A com­ing-of-age story filled with won­der, heart­break

The Buffalo News - - GUSTOSUNDAY: BOOKS - By Ellen Mor­ton Mor­ton is a writer in Los An­ge­les.

Boy Swal­lows Uni­verse By Trent Dalton Harper. 464 pp. $26.99

Set in Aus­tralia, “Boy Swal­lows Uni­verse” is a sprawl­ing novel about a thought­ful boy’s pre­ma­ture jour­ney into man­hood. At age 12, Eli Bell has grasped the last idyl­lic strands of in­no­cence. He is cat­a­pulted re­luc­tantly out of his youth af­ter he dis­cov­ers the depth of his mom and step­dad’s in­volve­ment with lo­cal drug traf­fick­ers. The only op­tion for Eli and his brother, Au­gust, is to move in with their es­tranged fa­ther, an al­co­holic whose mind “op­er­ates with as much or­der and pre­dictabil­ity as the in­sides of our lounge room vinyl bean­bag.”

As a nar­ra­tor, Eli is a ca­sual philoso­pher who takes in the glory and consequence of the small­est quo­tid­ian de­tails, and his acute ob­ser­va­tions are of­ten re­fracted through his sin­gu­lar lens of farce and sur­re­al­ism. When

wit­ness­ing a neigh­bor­hood bully stab a lo­cal priest’s car with a samu­rai sword, for ex­am­ple, he sees “an old war­rior about to rit­u­ally end the life of his best friend, or his fa­vorite Aus­tralian sub­ur­ban get-about mo­tor­car.”

Any pre­teen might get up to such pre­pos­ter­ous mis­chief, but Eli’s high jinks have much higher stakes and po­ten­tially cat­a­strophic con­se­quences. His first brush with the heroin trade sets him on an in­escapable path, a night­mare that fol­lows him to the edge of adult­hood.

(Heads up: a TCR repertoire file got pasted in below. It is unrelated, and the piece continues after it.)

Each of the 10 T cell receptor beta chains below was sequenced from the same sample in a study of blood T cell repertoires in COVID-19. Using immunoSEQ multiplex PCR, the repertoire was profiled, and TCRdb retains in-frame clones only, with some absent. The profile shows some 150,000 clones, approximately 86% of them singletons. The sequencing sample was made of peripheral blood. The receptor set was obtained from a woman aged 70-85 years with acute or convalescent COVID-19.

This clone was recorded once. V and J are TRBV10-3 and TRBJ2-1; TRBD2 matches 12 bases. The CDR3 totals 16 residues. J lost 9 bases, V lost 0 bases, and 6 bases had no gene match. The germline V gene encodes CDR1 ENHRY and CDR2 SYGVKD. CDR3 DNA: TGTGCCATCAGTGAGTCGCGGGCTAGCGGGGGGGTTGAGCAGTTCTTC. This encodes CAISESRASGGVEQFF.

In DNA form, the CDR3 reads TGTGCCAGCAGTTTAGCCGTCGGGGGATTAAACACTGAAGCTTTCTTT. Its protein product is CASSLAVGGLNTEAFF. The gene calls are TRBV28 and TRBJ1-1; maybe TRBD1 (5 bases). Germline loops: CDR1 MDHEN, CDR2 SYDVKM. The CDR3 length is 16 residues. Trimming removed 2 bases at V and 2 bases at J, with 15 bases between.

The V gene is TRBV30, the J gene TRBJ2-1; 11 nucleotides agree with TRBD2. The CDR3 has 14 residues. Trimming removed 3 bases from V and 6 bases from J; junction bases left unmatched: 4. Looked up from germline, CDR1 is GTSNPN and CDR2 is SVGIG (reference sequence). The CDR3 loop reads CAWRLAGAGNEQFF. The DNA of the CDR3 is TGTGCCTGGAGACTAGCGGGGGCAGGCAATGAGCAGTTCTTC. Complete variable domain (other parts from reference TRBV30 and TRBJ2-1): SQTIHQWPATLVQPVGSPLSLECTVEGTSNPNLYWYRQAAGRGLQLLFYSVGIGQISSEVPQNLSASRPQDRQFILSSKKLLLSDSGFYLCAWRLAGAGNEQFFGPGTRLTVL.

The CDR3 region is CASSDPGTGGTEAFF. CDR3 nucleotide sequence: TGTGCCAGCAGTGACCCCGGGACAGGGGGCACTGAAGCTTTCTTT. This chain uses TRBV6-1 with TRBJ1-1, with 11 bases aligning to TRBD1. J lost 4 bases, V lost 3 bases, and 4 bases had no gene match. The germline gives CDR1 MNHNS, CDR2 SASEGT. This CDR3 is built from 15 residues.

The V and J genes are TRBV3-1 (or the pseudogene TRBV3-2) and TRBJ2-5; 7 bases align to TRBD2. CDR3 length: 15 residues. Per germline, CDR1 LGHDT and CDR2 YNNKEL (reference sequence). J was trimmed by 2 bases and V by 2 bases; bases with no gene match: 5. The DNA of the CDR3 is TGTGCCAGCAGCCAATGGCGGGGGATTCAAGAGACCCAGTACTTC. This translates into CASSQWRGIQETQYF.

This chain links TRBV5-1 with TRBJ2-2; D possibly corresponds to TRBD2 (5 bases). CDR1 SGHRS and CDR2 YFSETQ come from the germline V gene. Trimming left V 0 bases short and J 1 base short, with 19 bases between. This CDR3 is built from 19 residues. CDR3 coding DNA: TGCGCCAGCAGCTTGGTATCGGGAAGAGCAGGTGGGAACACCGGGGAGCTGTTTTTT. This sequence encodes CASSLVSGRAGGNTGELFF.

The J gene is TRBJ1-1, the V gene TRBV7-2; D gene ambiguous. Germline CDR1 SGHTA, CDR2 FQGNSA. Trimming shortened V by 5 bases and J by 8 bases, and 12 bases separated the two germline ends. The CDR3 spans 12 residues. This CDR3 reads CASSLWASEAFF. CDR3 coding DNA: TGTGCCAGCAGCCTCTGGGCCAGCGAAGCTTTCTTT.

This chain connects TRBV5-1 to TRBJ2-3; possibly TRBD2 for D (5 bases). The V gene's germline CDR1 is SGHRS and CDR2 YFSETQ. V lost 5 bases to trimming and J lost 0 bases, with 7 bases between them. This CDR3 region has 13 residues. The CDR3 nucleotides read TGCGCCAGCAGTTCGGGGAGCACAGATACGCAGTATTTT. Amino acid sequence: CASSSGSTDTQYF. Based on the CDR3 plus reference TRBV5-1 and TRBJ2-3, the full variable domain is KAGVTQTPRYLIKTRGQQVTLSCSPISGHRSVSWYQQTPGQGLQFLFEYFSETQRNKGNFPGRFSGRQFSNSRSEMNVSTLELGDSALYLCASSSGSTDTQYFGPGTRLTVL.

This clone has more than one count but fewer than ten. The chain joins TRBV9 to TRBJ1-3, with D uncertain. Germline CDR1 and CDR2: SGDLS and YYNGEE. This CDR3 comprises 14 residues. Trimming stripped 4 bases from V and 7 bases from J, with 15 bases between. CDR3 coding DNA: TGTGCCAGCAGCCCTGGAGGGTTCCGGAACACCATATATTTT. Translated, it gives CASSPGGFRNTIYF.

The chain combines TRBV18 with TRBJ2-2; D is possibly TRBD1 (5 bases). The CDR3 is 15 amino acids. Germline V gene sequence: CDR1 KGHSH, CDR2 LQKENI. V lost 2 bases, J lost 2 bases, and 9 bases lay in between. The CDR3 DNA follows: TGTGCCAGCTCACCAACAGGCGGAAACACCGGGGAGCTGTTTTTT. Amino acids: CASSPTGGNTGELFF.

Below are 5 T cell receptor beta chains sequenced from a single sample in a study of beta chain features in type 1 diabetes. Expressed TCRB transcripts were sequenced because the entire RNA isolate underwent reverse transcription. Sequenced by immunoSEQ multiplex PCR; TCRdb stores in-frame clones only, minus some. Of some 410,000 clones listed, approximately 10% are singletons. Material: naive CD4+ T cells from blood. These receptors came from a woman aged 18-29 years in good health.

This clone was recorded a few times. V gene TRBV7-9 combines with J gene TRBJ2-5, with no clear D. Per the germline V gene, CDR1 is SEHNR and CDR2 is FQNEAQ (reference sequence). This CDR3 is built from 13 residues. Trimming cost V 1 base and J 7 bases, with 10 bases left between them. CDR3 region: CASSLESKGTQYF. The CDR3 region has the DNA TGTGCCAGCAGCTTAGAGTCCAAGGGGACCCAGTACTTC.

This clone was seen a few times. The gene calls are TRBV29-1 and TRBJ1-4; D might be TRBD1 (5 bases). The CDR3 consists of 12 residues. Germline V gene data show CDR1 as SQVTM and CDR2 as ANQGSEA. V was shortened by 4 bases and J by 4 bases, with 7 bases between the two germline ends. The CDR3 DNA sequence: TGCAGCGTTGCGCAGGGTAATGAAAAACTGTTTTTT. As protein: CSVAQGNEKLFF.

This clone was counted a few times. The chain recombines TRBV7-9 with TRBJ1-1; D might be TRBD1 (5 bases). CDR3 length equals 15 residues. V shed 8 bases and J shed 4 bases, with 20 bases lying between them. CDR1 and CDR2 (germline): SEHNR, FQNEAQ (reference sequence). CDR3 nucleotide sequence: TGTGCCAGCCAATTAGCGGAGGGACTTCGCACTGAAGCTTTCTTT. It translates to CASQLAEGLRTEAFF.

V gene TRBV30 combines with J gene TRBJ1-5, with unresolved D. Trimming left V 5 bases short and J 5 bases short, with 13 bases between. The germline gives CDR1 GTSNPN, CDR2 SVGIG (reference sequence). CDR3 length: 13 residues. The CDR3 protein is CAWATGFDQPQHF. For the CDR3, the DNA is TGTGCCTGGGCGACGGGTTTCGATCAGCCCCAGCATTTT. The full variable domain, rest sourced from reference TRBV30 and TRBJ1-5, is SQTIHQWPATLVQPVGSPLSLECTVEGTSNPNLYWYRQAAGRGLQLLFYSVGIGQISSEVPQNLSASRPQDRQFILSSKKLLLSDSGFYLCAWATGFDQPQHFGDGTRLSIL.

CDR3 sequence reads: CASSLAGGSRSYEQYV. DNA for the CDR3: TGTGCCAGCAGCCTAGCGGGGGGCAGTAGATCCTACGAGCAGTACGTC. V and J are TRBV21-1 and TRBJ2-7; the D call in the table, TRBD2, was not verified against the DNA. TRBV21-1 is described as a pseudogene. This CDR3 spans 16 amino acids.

As he turns 18, he dreams of be­com­ing a jour­nal­ist, he falls in love, he strug­gles to un­der­stand what it is to be a good man, and still the mon­sters of Eli’s child­hood haunt him.

Eli keeps his sense of hu­mor but the years of his ado­les­cence pass, and he gets bat­tered by life and cir­cum­stance; in­evitably some of his fan­ci­ful whimsy gives way to anger and a bleak prag­ma­tism. His loss of in­no­cence comes in nar­ra­tive sucker punches, plot turns that evoke stom­ach-clench­ing ter­ror and sick­en­ing grief.

What makes th­ese ex­pe­ri­ences so af­fect­ing is they hap­pen to Eli and Au­gust, two im­mensely and im­me­di­ately lov­able char­ac­ters. Al­most from the first page, Eli’s lol­lop­ing de­scrip­tions re­veal each brother’s stark in­di­vid­u­al­ity, but also a com­pelling fra­ter­nal de­vo­tion and un­der­stand­ing. They re­main each other’s only con­stants through­out a young adult­hood lit­tered with trau­mas large and small.

“Boy Swal­lows Uni­verse” hyp­no­tizes you with won­der, and then ham­mers you with heart­break. The events of Eli’s life are of­ten fa­tal and tragic, but fate and tragedy do not over­power the story. Eli’s re­mark­ably po­etic voice and his as­ton­ish­ingly open heart take the day. They en­able him to carve out the best of what’s pos­si­ble from the worst of what is, which is the mir­a­cle that makes this novel mar­velous.

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